There are primarily two race types in rowing—sprint and head.


Sprint races occur primarily in the spring and early summer and has competitors start at the same time from a stationary position. The standard distance for a sprint race is 2kilometers (1.24mi). In general sprint races are organized in a series of rounds, with the fastest boats moving on to the next round until a winner is declared. Some races allow for losing boats to qualify through repêchage.
The goal of the race is to cross the finish line first, similar to a track and field race. When all the rowing shells are lined up at the starting line, a marshal will announce “Attention, GO!” From that point, each shell will sprint as fast as they can to the finish. If within the first 100 meters there is legitimate equipment breakage (e.g., an oar snaps in two), the race will be stopped and restarted with repaired equipment.

The stroke rate (the number of rowing strokes per minute that a crew is taking) is high at the start – maybe 45 to even 50 for an eight; 38 to 42 for a single scull. Then, the crew will “settle” into the body of the race and drop the rating back – 38 to 40 for an eight; 32-36 for a single. The coach and the way the race is going determine when the crew will sprint but finishing stroke rates of 46+ in the last 200 meters aren’t unheard of. However, higher stroke rates are not always indicative of speed. A strong, technically talented crew may be able to cover more water faster than a less-capable crew rowing a high stroke rate.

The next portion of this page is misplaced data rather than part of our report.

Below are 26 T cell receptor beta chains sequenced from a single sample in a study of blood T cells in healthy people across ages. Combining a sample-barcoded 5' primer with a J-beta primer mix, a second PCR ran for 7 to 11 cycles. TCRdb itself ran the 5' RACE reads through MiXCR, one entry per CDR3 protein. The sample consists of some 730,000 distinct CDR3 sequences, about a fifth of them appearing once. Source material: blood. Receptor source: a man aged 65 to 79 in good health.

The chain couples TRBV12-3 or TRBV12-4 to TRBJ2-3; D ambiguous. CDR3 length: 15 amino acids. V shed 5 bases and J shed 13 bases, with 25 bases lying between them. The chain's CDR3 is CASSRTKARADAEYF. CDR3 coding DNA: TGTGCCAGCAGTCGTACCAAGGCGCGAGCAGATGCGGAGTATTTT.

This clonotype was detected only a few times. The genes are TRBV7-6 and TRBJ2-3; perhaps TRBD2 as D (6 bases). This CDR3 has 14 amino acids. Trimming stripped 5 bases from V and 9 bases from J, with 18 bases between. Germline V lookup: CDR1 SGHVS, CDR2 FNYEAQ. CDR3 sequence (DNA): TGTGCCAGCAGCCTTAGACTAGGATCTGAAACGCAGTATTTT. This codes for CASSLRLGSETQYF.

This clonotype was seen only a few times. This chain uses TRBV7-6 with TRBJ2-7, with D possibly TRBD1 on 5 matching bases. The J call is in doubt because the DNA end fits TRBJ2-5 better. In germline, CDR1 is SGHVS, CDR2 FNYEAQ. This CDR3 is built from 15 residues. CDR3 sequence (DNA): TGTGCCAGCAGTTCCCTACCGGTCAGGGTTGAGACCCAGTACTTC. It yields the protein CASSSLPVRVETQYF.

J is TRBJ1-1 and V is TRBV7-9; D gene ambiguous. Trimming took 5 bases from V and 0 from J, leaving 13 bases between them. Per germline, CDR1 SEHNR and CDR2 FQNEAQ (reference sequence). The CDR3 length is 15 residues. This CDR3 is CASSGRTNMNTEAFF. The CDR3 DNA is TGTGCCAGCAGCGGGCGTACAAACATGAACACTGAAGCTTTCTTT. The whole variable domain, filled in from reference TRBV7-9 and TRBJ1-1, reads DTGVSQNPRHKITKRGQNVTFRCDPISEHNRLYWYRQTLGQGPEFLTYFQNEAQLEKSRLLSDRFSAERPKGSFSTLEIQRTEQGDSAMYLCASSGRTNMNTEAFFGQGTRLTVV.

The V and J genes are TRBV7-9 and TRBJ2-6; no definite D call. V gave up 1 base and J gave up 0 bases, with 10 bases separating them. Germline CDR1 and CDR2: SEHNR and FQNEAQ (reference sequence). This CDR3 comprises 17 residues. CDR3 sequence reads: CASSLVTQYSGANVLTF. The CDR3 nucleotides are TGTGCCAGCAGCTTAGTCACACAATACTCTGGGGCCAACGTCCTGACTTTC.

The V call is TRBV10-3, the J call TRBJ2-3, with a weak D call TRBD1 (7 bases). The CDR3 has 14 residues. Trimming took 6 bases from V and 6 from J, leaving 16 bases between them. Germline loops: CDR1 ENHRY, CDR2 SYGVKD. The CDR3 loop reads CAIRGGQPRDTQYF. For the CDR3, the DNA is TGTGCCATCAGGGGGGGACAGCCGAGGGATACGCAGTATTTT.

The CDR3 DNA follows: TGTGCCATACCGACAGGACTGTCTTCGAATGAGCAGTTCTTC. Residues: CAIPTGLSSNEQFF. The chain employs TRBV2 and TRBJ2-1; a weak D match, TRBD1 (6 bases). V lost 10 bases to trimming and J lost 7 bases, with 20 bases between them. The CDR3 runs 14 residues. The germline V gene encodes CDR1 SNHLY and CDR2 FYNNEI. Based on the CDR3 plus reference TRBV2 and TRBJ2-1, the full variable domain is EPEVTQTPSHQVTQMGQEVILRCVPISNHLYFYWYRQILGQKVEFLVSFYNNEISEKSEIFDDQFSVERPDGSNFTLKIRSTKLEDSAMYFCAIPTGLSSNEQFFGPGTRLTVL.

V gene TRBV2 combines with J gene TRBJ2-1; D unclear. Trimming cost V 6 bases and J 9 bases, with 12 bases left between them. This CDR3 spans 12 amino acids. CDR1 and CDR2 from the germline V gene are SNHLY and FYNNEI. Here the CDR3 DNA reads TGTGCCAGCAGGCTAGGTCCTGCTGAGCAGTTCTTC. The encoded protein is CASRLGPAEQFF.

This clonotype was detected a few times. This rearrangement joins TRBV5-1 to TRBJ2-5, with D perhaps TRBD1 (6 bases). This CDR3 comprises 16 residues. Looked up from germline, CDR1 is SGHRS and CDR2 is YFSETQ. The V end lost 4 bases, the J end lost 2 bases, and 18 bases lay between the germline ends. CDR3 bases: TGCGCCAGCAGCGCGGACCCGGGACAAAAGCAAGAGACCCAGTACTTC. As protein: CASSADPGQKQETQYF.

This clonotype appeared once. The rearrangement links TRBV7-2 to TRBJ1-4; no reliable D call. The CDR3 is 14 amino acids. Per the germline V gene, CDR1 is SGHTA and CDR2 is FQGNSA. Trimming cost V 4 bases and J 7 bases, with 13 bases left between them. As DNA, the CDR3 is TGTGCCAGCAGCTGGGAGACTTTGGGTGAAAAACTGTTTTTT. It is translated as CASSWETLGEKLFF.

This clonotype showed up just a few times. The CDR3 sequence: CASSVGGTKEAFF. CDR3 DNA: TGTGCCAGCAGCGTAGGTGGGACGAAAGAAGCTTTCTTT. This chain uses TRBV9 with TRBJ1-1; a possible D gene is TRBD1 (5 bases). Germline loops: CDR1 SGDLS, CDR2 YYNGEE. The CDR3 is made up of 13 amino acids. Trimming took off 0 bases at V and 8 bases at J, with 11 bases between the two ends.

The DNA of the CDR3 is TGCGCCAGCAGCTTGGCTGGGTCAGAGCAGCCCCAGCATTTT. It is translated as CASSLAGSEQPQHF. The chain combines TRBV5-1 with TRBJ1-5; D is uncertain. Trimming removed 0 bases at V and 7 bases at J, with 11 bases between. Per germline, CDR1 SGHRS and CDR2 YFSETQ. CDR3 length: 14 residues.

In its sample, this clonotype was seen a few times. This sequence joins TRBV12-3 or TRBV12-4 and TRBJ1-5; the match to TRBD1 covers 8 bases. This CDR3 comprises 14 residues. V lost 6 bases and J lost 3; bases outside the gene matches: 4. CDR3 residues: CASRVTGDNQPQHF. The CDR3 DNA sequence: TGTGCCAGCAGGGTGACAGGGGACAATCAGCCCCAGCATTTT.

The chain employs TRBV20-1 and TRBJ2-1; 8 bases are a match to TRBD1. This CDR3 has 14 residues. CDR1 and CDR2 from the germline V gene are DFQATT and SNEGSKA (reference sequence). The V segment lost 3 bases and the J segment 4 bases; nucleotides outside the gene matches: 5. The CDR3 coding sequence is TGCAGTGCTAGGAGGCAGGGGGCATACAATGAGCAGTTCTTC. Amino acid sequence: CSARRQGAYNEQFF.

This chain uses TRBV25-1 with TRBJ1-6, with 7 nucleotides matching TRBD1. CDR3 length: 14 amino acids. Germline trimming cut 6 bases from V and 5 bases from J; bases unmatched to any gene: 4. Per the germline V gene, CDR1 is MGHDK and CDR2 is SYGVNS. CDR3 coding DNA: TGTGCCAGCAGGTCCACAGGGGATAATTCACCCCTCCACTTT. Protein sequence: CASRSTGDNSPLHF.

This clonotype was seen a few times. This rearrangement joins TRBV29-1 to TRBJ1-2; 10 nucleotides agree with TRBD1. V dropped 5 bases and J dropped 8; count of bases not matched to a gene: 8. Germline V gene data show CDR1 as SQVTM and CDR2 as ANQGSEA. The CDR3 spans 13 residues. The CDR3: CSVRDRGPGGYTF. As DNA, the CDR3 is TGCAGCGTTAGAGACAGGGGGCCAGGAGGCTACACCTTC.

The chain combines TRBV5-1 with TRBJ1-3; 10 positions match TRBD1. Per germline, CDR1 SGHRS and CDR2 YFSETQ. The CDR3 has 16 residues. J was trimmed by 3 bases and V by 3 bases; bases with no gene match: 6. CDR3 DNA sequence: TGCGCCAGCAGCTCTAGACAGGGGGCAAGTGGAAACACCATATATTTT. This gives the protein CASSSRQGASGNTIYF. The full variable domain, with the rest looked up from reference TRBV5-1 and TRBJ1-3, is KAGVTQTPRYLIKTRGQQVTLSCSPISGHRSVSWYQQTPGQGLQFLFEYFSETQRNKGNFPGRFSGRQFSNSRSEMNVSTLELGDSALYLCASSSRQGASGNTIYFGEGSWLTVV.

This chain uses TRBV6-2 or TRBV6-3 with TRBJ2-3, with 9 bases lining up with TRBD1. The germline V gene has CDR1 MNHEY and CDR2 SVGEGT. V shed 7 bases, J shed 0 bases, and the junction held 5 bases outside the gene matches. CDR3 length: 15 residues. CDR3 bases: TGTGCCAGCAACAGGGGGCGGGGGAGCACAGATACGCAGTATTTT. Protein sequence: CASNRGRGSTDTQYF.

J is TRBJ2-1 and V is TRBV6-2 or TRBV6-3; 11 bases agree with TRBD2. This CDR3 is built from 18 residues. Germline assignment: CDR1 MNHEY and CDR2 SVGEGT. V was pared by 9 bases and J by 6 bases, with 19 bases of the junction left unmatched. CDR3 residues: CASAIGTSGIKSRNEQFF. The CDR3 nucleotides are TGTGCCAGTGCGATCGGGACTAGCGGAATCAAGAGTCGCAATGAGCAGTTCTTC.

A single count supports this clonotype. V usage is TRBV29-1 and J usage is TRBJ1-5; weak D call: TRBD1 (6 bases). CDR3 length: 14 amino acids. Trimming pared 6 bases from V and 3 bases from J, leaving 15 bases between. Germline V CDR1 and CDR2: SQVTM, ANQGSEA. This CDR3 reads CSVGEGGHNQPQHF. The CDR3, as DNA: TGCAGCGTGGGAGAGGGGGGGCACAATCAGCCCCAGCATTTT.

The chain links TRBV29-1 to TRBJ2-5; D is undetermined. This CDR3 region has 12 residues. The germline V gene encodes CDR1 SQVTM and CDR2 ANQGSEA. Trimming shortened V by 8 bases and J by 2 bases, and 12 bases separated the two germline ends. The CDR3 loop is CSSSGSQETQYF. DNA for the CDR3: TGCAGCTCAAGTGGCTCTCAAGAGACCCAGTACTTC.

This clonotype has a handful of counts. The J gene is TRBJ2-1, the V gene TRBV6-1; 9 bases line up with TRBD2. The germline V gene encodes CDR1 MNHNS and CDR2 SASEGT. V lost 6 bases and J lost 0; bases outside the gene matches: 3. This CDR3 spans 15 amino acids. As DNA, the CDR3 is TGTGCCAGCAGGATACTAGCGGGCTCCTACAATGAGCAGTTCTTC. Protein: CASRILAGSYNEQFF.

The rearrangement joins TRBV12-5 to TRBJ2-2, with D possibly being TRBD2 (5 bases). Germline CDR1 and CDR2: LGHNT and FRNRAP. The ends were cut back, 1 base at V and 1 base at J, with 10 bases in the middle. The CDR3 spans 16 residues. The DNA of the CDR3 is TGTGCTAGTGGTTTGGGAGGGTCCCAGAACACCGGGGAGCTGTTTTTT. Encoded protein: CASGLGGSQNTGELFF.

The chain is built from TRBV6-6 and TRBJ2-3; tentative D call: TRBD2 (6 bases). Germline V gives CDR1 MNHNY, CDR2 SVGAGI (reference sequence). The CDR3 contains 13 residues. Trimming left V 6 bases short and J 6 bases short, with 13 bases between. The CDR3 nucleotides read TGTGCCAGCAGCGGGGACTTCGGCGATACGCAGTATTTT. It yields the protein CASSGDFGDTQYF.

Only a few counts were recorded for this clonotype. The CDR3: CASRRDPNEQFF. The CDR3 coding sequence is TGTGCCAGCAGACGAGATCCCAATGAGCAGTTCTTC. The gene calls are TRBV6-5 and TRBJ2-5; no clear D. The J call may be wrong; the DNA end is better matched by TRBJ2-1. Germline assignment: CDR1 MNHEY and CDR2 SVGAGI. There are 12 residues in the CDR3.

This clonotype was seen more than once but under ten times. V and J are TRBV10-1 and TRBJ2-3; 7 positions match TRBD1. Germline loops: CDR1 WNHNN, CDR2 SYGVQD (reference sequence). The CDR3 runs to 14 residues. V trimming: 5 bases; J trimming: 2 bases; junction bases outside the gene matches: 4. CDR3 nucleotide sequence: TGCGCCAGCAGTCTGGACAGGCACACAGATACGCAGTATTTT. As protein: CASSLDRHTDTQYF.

Head races are run over a course with an average distance of 5 kilometers. Instead of all boats starting at the same time, boats will race against the clock and attempt to complete the race quickest with the least amount of penalties. It is not known until all participants in a race complete the distance, who won the race.

Due to the size width of the river, crews are started individually. Only when the last crew finishes the event will the winner of the event be determined. During the race, crews must stay within the marked boundaries of the course. An official follows the crews to ensure safety and fairness.

Despite the exhaustion of the race, the crew will row for five to 10 minutes afterwards in order to cool down. In rowing, the medals ceremonies include the shells.